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How to get old REALLY REALLY fast. Starting right now, when you are REALLY REALLY young.

YES. I want your full attention. Right now.

What? You already checked your phone twice?

Yep. That right there is part of the problem. You and I have the attention span of a fruit fly. Thanks to Silicon Valley, we are living in the Valley of the Flies.

Bear with me here. I realize it is really hard to get and keep your attention. This is your LIFE we're talking about.

Hey Bro, turn the phone upside down for sec, will ya?

Fine. Don't. Big Tech owns you and apparently you're perfectly happy about that. Your body likely isn't, however. Nor your brain.

The rest of you who are listening, reading, this is for you. If you only care about being young forever, then I suggest joining the 27 Club. If you don't particularly wish to check out forever at that age, then kindly you might wanna plan more carefully for when you get closer to my age, which will be 69 in six days.

First things first: if you want to stay looking young, you die young. If you want to stay youthful as you age, which is indeed well within the range of possibility, please see Exhibit "A": Mick Jagger. Only because he's famous and also because his life habits are ridiculously healthy. The man has eleven years on me and can dance my aging ass into the ground.

However I could keep up for a very long time. Which makes me youthful.

Jagger's dad, a phys ed teacher, inculcated that in him early on.

To you, then.

I am pretty good at collecting and curated good articles by better experts than I am about health topics.  I am going to share expertise. Wanna live long and prosper, emphasis on prosper, having nothing to do with money and everything to do with aging vibrantly? Kindly attend.

First, please see this article from Medium writer Rob Roy Britt.  He notes that early onset dementia or Alzheimer's in particular can be traced to genes. That's part of the picture, of course. Here his article outlines what nearly guarantees early onset dementia even if you don't have the gene.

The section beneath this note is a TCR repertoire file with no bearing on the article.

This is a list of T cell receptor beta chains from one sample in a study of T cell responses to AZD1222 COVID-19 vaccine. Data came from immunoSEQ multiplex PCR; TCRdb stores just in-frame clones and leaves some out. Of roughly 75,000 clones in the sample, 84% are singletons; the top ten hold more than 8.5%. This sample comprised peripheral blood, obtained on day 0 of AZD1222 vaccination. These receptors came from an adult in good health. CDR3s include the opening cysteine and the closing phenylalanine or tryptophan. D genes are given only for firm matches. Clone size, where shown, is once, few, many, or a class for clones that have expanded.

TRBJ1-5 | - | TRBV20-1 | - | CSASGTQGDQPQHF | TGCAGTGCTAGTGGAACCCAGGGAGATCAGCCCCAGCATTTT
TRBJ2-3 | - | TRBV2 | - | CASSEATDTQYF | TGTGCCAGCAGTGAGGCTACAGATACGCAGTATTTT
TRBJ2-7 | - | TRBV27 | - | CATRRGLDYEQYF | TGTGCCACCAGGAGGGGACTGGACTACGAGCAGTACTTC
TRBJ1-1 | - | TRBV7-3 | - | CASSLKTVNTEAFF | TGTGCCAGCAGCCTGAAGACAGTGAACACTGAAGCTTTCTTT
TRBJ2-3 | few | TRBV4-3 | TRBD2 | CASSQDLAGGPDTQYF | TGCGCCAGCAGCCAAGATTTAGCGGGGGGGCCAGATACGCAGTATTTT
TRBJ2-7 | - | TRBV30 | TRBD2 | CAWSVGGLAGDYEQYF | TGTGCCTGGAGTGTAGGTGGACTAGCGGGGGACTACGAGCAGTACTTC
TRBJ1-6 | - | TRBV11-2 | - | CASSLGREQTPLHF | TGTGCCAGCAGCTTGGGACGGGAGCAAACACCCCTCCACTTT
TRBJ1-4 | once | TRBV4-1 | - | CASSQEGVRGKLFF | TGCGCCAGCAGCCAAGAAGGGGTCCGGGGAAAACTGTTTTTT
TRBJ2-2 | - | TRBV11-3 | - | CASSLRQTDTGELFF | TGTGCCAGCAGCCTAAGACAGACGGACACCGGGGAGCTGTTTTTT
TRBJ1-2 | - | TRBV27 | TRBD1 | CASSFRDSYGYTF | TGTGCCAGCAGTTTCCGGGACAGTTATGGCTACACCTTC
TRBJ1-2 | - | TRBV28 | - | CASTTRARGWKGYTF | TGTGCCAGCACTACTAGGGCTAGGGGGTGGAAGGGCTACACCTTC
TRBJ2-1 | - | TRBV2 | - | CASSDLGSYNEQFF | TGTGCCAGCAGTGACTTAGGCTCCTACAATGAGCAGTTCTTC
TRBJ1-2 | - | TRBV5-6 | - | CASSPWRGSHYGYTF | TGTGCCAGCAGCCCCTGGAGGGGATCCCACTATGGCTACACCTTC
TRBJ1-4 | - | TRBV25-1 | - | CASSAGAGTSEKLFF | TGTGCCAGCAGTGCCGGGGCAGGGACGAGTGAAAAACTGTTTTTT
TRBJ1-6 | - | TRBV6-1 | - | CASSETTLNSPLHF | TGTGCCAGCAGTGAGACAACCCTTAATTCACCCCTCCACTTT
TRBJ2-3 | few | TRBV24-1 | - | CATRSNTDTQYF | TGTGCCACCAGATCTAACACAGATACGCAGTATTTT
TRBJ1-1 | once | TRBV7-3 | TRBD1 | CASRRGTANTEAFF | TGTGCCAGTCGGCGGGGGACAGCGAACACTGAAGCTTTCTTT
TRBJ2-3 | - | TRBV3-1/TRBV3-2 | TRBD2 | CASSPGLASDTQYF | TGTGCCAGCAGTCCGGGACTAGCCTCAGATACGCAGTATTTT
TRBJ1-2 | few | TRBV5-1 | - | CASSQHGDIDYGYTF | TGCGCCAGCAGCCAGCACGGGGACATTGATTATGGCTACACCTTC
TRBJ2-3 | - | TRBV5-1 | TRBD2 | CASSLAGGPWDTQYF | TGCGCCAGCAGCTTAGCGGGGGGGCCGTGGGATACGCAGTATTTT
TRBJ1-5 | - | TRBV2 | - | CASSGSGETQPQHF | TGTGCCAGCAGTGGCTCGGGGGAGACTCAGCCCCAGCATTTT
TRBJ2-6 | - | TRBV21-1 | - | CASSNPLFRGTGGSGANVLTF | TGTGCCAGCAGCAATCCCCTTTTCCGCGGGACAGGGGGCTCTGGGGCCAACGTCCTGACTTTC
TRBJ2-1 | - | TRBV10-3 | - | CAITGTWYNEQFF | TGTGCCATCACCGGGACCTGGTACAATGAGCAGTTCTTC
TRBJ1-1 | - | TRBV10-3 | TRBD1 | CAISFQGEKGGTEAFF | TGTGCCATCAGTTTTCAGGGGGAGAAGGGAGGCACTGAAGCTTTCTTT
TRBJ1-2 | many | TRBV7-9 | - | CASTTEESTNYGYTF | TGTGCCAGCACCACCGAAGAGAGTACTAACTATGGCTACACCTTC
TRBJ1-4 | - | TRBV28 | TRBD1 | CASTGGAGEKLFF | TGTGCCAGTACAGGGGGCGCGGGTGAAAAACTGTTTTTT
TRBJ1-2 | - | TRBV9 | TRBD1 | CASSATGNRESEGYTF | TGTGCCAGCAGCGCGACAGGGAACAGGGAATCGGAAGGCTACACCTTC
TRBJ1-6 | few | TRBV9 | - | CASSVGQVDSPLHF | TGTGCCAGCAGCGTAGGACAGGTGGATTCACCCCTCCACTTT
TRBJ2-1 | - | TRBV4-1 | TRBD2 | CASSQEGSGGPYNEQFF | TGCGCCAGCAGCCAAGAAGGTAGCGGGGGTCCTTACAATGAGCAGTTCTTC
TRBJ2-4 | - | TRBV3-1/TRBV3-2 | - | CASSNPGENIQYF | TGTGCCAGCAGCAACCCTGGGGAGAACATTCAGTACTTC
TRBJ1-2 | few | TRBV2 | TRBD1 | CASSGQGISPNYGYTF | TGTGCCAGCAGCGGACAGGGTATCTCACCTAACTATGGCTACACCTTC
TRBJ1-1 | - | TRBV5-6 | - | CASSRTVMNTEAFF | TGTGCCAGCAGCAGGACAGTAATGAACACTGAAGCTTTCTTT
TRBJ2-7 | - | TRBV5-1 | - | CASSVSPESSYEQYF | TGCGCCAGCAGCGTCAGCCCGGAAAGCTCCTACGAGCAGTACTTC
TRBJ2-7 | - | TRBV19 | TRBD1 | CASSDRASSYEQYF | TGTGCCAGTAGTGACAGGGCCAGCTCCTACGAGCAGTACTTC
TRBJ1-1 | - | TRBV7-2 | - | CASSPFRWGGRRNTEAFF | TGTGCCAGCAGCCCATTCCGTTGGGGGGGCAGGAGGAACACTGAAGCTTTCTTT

Britt writes:

Last month, researchers published in the journal Stroke a list of so-called “modifiable risk factors” for dementia:

  • Depression
  • Hypertension
  • Physical inactivity
  • Diabetes
  • Obesity
  • Hyperlipidemia (high level of fats in the blood)
  • Poor diet
  • Smoking
  • Social isolation (loneliness)
  • Excessive alcohol use
  • Sleep disorders
  • Hearing loss

A great many of the above are well within our ability to manage and improve. Even hearing loss, especially given our propensity to crank the volume up in our ear buds which is leading to serious and permanent hearing loss in younger people.

You might have the Alzheimer's gene. However fully half of the likelihood of your getting dementia even if you do have the gene has everything to do with your attitudes about aging. If you think you're old at thirty, YOU ARE. You have already set the process in motion. Your body responds powerfully to your internal and external language about aging. Please see this:

Attitude to Aging Impacts Everything About Aging
New research finds that your attitude about aging impacts your mind and body.

So in a nutshell, if you already hate the aged (okay, maybe not your own gramps and grams) that means you already hate your future self. Not a good set up to emulate Big Mick or any other super-geezer whose life we'd like to have. Ya gotta work for it, as Mick does.

So about exercise? Britt writes:

In one study, sedentary adults started a six-month exercise program, after which they took cognitive tests. Compared to a control group that stayed sedentary, the 40-year-olds in the exercising group tested as though they were 30 years old, and the 60-year-olds tested as though they were 40.

Other research finds that people who were in relatively poor health when they were 18 to 30 years old — with high blood pressure, blood sugar, and cholesterol — scored worse on cognitive tests in their forties and fifties, compared to people who were healthier as young adults. Exercise is known to improve all those markers of health. (author bolded)

Let's move on.

I have two more to share, both from favorite fellow writers on Medium. First, Dr. Mehmet Yildiz:

You'll find that Dr. Yildiz, who is well-known among his readers for his thoroughness, lists the following actions, and in his article provides additional links to other articles which go into detail where necessary:


1 — Consume nutrient-dense foods

2 — Perform moderate exercise consistently

3 — Create meaningful social connections

4 — Refrain from smoking and excessive alcohol

5 — Address chronic and emotional stress

6 — Reduce chronic inflammation

7 — Get high-quality and restorative sleep

8 — Eliminate toxins and pathogens